Ecoliteracy : Our Relationship With Earth
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One of the most urgent issues facing humanity is fixing our broken relationship with the earth, on which all life depends”  — Sir Ken Robinson

As an environmental educator who works with senior level high school students, my definition of happiness is sending my group off to college knowing that they fully comprehend and practice the definition of life that:

“Nothing in Nature exists in isolation. Everything  is connected and interdependent.”

My students know that the reason for this “systems worldview” of Nature is that the flow of energy from the sun and through every plant and creature is essential for life to exist on our planet. Every plant and animal, including we humans, receives energy from another source, transforms that energy into a useful form, and then makes some of that energy available to other life forms.  I suggest to my students that the conservation of Nature by we humans is the identification and the preservation of Nature’s energy flow pathways.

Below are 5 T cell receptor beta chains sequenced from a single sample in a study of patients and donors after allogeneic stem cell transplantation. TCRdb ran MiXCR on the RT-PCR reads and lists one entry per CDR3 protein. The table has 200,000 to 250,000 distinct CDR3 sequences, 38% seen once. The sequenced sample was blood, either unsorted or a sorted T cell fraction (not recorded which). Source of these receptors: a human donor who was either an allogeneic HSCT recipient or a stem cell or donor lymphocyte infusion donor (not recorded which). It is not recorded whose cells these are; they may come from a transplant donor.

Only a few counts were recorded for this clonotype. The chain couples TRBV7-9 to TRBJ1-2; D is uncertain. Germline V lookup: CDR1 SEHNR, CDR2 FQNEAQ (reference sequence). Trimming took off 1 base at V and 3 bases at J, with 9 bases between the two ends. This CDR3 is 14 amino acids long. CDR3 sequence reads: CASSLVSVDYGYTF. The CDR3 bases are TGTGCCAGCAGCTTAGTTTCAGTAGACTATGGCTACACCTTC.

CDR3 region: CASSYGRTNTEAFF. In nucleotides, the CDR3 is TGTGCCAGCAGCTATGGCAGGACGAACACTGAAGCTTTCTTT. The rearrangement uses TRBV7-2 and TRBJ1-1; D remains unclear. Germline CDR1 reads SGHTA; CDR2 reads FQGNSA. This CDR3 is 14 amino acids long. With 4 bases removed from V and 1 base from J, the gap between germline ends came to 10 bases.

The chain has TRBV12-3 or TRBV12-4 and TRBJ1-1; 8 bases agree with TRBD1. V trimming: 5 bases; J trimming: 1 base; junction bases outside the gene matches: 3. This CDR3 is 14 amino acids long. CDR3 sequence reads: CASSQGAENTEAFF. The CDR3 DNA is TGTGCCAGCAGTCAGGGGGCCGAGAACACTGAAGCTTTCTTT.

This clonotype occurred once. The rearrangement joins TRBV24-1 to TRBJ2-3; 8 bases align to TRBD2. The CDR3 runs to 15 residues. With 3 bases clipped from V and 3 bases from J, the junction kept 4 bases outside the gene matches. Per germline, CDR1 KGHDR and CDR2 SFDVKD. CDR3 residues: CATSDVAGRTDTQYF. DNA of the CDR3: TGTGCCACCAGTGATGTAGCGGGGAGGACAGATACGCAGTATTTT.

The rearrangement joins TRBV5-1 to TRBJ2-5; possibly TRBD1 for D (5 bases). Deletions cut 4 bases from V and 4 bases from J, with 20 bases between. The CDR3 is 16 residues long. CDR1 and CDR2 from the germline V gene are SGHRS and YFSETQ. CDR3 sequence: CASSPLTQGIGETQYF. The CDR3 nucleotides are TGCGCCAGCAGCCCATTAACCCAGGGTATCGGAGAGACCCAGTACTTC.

I have been critical of those proposed conservation strategies that ignore this systems view of life despite the fact that this view of life was a part of the Eastern  worldview some 2000 years ago and a part of modern western scientific thinking for at least 25 years. I have been deeply concerned that many schools and universities do not teach their students how to apply this fundamental system’s view of life.

There is a powerful phrase that is beginning to gain an influential headway in the fields of education and science. It is a phrase whose effect is just beginning to flow into the western worldview of humanity. It is a phrase whose effect has been important to eastern thought for centuries. That phrase is  “ecological literacy”. A common form of expressing this phrase is “ecoliteracy”.